Does the writer of the Bhagavad Gita excerpts raise any criticism or questions about the reading? What is the most important thing about the excerpt? Are there any similar problems in today's society that can be compared to Arjuna's decision to fight?

The most important thing about the excerpt is that it shows the power of social convention. As a great warrior, Arjuna is expected to fight, whether he wants to or not. In today's society, people are often faced with demands that they do not wish to meet yet must because it is expected of them.

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In the Shrimad Bhagavad Gita , Arjuna is unwilling to fight the Kaurava army. On the face of it, Arjuna's decision seems extraordinary. As a brave, noble warrior, a man with a fearsome reputation on the field of battle, Arjuna has no good reason to worry about being killed. Nor,...

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In the Shrimad Bhagavad Gita, Arjuna is unwilling to fight the Kaurava army. On the face of it, Arjuna's decision seems extraordinary. As a brave, noble warrior, a man with a fearsome reputation on the field of battle, Arjuna has no good reason to worry about being killed. Nor, given his vast experience of battle, should he suddenly have moral qualms about killing people.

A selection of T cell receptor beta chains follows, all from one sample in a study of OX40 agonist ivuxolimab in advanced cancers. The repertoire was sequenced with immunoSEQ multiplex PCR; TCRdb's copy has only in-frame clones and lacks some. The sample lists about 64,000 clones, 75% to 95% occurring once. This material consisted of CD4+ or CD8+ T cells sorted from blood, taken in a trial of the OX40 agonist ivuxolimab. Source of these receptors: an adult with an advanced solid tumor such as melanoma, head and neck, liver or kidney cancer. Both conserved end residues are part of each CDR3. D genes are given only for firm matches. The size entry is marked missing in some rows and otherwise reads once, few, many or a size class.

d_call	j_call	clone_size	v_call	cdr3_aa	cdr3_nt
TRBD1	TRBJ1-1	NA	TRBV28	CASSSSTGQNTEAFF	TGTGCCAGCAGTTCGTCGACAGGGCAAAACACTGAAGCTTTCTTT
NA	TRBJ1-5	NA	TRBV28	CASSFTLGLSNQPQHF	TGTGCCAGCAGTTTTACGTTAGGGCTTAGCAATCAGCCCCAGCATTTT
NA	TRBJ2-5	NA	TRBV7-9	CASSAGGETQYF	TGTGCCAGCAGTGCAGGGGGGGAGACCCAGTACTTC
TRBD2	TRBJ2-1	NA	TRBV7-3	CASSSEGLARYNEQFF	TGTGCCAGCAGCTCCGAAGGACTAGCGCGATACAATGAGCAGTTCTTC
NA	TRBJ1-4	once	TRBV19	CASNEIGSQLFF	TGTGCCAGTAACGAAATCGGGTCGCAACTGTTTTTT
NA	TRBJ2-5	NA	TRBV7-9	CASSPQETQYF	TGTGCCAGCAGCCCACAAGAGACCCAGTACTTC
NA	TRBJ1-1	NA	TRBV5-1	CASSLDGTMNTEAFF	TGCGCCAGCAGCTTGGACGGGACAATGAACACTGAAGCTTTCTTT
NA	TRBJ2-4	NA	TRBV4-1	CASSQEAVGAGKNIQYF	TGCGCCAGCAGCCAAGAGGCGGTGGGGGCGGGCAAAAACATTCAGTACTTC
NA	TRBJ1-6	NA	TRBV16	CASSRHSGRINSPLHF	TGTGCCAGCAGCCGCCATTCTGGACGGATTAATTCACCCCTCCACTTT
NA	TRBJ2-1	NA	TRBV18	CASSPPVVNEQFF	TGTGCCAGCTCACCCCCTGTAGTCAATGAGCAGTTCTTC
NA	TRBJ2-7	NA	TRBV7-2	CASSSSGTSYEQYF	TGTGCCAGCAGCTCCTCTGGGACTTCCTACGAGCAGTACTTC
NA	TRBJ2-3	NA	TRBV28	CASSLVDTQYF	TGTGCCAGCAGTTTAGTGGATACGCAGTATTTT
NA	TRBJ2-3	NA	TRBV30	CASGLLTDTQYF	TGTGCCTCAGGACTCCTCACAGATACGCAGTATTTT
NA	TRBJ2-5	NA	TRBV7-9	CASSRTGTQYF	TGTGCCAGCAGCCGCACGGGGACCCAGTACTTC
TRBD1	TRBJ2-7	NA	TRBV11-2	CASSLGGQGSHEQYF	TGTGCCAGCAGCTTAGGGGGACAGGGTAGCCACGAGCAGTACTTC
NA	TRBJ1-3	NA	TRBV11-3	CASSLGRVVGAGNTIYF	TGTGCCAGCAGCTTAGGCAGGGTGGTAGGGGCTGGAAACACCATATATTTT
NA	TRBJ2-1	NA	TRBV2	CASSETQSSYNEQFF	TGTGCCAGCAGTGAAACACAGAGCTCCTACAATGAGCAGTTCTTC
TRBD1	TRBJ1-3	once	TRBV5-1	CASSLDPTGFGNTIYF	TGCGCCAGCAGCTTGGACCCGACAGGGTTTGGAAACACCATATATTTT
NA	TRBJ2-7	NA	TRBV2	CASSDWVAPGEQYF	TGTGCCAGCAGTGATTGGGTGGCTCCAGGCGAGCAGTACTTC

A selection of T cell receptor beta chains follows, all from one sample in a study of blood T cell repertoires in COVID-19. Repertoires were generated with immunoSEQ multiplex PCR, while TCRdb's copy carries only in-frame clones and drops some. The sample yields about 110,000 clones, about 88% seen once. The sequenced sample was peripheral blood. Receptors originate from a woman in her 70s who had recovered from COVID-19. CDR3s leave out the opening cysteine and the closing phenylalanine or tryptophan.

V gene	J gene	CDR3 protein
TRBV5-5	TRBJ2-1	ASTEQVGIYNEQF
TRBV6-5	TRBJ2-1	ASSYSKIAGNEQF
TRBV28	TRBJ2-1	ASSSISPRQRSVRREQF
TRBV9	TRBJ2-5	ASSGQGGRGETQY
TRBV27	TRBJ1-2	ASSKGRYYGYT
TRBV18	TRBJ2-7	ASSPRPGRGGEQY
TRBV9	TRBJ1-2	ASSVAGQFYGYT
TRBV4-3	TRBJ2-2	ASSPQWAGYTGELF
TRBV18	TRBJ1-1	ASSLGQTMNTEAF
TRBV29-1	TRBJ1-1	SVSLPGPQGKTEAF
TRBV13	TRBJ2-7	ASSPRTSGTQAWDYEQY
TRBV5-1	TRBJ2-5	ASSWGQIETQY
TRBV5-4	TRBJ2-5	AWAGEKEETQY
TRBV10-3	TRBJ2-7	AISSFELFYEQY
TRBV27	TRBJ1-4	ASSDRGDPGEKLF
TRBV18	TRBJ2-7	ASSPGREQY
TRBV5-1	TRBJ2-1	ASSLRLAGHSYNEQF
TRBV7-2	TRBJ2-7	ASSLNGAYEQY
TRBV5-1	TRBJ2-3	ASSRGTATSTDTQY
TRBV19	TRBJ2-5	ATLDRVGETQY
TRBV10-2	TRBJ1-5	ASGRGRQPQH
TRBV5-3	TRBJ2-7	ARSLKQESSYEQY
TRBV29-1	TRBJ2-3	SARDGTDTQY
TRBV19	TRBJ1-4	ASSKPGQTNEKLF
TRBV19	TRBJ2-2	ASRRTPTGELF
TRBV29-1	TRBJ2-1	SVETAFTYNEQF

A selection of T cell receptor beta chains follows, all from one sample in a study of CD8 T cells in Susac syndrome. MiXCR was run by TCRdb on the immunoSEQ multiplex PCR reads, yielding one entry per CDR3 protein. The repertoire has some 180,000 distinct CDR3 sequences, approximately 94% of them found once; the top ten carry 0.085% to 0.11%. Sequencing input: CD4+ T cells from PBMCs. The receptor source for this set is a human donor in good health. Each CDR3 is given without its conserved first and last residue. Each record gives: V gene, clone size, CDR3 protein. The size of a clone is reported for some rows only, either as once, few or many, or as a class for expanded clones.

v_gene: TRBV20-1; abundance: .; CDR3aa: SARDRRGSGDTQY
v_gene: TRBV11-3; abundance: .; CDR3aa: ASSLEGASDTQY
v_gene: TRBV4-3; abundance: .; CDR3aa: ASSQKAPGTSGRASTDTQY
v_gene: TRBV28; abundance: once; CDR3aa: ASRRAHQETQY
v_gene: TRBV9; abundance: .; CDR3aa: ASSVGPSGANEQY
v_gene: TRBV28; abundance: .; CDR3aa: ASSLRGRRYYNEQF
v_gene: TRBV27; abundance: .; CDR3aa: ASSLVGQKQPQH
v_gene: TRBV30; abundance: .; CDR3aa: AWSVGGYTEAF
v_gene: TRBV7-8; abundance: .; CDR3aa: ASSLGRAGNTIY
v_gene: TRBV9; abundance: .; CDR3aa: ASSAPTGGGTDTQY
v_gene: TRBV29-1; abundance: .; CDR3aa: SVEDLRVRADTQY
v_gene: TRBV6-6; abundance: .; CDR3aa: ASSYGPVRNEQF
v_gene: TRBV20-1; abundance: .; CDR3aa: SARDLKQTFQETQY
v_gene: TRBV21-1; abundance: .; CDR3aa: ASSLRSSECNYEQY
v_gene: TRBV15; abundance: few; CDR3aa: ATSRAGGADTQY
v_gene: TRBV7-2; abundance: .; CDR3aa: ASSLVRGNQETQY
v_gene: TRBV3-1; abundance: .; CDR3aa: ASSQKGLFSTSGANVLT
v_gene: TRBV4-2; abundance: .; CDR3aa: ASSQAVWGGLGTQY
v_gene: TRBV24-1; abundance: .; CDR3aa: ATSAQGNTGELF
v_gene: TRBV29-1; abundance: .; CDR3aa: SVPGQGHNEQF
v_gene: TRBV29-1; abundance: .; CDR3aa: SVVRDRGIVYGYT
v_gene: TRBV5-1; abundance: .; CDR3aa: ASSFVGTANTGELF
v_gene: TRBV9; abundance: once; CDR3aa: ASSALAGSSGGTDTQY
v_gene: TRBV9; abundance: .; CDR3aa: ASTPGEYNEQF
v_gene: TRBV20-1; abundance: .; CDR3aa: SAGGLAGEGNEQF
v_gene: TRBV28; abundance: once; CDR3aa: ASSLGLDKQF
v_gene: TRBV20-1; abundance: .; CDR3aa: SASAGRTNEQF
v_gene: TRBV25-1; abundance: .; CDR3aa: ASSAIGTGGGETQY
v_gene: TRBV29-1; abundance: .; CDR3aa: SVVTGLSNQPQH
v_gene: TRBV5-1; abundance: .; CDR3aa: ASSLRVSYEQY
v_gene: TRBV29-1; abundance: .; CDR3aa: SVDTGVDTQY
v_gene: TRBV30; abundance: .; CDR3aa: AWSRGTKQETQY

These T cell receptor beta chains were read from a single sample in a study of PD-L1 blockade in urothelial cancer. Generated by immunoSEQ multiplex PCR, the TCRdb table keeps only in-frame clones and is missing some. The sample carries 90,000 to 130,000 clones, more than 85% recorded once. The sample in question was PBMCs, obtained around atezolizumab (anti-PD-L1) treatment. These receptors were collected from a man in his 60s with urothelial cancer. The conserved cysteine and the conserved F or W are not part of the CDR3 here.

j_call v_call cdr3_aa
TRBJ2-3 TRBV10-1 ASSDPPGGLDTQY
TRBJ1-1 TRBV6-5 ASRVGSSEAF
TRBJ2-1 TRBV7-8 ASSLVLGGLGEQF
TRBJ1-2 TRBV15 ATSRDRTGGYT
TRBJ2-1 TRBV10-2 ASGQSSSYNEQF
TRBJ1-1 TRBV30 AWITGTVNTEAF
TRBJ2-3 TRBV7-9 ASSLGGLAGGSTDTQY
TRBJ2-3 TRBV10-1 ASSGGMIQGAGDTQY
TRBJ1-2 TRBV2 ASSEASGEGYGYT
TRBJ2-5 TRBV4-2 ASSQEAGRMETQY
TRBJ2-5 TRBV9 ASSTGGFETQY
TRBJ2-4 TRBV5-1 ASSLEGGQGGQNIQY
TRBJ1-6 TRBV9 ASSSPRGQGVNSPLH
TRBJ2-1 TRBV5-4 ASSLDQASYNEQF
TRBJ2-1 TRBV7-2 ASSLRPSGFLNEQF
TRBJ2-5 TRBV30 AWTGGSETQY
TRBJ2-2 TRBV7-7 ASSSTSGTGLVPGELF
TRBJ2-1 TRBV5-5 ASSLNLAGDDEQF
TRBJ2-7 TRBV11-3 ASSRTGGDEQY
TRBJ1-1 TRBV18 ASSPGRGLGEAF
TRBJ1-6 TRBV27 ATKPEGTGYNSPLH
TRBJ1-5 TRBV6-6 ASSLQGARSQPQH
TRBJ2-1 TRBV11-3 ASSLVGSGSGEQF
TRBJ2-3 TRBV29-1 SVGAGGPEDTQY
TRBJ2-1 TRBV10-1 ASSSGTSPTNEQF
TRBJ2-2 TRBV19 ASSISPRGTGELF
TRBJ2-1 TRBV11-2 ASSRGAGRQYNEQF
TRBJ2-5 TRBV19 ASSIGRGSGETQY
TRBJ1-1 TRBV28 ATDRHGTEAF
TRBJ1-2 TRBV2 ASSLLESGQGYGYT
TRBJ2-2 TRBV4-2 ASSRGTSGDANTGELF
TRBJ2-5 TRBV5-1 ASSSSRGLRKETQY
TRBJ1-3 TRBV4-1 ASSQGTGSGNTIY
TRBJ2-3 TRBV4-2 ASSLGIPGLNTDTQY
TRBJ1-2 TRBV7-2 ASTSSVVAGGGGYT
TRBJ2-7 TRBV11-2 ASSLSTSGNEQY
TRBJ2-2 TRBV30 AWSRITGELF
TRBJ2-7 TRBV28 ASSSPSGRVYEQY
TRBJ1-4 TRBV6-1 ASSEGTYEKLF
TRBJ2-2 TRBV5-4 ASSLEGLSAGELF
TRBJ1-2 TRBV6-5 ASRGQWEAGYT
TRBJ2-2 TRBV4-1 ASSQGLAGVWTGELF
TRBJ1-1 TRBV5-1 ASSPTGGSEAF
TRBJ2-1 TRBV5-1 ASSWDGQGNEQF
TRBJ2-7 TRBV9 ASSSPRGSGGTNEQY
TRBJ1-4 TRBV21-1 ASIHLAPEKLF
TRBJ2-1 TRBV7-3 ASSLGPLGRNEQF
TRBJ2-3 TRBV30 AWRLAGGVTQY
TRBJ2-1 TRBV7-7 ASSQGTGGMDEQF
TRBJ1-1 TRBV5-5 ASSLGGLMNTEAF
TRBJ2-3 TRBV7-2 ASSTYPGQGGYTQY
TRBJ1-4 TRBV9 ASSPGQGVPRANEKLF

But the real reason for Arjuna's not wanting to fight soon becomes clear. He tells Lord Krishna that he can't fight because opposite him, he can see his grand-uncle Bhishma and his Acharya Drona. For Arjuna, the very idea of killing the eldest member of one's family or one's teacher is simply anathema.

And yet, whatever Arjuna may think about the situation, he has a duty to fight. His own personal feelings don't enter into it at all. As Lord Krishna tells him, if he leaves the battlefield, then his opponents won't think that he left out of compassion for his brothers and his grandfather; they will think of him as motivated by cowardice.

What we see in this excerpt is the importance of social convention and duty and the enormous power it can exert over individuals. It is unlikely that any of us will find ourselves in the exact same position as Arjuna, but there are certainly many times when we do things not because we want to, but because we have to—because society expects us to perform certain duties.

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